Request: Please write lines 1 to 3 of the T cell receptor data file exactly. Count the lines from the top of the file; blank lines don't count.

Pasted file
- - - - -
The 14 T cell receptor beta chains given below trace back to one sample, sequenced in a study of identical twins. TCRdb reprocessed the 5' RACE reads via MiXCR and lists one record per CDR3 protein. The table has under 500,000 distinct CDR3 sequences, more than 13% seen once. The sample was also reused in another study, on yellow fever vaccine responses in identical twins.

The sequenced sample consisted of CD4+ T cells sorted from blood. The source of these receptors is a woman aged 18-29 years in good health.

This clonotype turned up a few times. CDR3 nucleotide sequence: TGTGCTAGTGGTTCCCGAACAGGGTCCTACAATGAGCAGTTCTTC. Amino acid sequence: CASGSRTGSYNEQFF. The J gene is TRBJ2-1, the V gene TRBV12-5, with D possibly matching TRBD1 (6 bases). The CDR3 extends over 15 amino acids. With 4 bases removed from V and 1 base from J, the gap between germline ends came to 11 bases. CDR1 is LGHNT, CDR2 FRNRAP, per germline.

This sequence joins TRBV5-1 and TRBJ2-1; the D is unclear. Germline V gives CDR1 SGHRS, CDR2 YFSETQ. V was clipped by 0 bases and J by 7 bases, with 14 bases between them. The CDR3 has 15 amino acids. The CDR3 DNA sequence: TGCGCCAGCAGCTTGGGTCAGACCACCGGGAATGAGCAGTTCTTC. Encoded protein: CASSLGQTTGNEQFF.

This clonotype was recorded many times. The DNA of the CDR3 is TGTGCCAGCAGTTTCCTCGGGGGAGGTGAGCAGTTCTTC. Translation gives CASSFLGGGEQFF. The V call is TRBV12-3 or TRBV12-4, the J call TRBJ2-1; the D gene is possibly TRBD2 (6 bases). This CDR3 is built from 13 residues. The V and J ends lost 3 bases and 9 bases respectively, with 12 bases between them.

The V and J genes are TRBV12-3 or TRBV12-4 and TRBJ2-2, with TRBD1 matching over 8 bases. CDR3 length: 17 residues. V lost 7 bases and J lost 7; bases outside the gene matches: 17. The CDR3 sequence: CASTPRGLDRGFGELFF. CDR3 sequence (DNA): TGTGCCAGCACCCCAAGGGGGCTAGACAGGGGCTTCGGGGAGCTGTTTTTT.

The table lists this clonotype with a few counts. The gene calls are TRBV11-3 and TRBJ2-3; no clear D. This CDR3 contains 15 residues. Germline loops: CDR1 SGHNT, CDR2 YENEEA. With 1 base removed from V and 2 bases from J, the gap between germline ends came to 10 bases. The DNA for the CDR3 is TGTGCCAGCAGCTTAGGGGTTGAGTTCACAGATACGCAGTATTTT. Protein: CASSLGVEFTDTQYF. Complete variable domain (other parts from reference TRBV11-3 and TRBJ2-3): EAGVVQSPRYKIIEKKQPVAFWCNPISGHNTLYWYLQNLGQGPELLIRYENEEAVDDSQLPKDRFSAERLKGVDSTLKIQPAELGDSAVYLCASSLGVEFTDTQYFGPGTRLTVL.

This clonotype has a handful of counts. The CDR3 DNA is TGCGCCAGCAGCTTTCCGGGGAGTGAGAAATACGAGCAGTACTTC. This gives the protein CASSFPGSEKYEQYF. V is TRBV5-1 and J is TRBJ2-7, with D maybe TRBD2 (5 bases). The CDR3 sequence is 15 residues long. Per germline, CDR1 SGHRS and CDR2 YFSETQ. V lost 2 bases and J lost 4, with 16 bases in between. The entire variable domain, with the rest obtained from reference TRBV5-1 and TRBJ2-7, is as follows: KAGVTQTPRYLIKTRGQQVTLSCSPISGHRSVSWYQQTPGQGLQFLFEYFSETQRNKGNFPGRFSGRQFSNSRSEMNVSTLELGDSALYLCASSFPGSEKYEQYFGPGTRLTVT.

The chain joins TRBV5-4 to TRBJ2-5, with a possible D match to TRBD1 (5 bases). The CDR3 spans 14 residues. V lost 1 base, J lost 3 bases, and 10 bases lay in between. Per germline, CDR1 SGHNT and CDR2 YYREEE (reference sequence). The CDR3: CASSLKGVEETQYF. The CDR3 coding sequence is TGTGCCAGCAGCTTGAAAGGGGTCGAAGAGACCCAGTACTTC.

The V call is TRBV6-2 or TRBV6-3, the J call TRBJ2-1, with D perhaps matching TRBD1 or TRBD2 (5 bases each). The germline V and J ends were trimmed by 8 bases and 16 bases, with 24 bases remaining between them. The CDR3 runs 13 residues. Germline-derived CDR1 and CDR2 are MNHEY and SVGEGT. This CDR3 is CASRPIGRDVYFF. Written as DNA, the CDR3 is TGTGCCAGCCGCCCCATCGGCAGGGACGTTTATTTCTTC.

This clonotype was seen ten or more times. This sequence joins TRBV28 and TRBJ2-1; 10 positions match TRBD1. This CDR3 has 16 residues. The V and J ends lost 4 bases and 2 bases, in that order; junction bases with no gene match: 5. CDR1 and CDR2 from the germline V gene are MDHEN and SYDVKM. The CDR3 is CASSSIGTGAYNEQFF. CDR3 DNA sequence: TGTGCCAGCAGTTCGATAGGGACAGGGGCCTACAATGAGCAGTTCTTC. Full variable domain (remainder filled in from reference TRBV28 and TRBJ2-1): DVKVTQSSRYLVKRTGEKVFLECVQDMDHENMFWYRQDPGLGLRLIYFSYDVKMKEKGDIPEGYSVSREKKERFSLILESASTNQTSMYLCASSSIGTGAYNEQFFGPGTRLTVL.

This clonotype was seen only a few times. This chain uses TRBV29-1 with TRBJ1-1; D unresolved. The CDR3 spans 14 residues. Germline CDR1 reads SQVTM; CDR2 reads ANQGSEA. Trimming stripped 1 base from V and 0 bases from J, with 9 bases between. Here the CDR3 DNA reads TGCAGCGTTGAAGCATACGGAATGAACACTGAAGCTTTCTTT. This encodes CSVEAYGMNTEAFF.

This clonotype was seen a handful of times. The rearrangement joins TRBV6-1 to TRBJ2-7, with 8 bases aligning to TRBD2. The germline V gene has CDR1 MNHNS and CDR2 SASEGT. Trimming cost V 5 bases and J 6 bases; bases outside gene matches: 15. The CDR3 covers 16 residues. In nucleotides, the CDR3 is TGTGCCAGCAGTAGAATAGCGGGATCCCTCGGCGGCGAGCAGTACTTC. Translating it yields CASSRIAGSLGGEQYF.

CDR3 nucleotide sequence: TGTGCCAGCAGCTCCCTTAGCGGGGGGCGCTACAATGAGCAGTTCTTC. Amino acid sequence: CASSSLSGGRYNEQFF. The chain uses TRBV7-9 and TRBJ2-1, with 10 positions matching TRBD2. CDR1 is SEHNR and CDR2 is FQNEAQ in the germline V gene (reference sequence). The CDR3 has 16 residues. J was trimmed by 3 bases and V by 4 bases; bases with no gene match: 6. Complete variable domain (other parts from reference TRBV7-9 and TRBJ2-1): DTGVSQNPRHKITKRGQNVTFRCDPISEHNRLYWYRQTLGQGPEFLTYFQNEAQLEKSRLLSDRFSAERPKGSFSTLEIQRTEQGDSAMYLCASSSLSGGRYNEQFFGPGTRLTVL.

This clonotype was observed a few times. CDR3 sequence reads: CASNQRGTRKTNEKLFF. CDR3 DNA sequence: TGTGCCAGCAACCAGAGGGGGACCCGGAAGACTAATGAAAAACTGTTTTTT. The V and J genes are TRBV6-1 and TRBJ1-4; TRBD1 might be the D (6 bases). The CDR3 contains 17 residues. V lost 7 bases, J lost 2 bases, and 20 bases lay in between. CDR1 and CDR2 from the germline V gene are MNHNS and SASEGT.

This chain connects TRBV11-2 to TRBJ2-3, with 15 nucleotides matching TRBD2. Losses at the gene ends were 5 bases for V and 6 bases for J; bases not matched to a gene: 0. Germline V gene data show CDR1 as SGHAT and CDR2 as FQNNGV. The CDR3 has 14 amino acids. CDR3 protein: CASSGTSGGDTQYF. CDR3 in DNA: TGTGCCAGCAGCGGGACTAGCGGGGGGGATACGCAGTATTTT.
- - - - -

The 14 T cell receptor beta chains given below trace back to one sample, sequenced in a study of identical twins. TCRdb reprocessed the 5' RACE reads via MiXCR and lists one record per CDR3 protein. The table has under 500,000 distinct CDR3 sequences, more than 13% seen once. The sample was also reused in another study, on yellow fever vaccine responses in identical twins.

The sequenced sample consisted of CD4+ T cells sorted from blood. The source of these receptors is a woman aged 18-29 years in good health.

This clonotype turned up a few times. CDR3 nucleotide sequence: TGTGCTAGTGGTTCCCGAACAGGGTCCTACAATGAGCAGTTCTTC. Amino acid sequence: CASGSRTGSYNEQFF. The J gene is TRBJ2-1, the V gene TRBV12-5, with D possibly matching TRBD1 (6 bases). The CDR3 extends over 15 amino acids. With 4 bases removed from V and 1 base from J, the gap between germline ends came to 11 bases. CDR1 is LGHNT, CDR2 FRNRAP, per germline.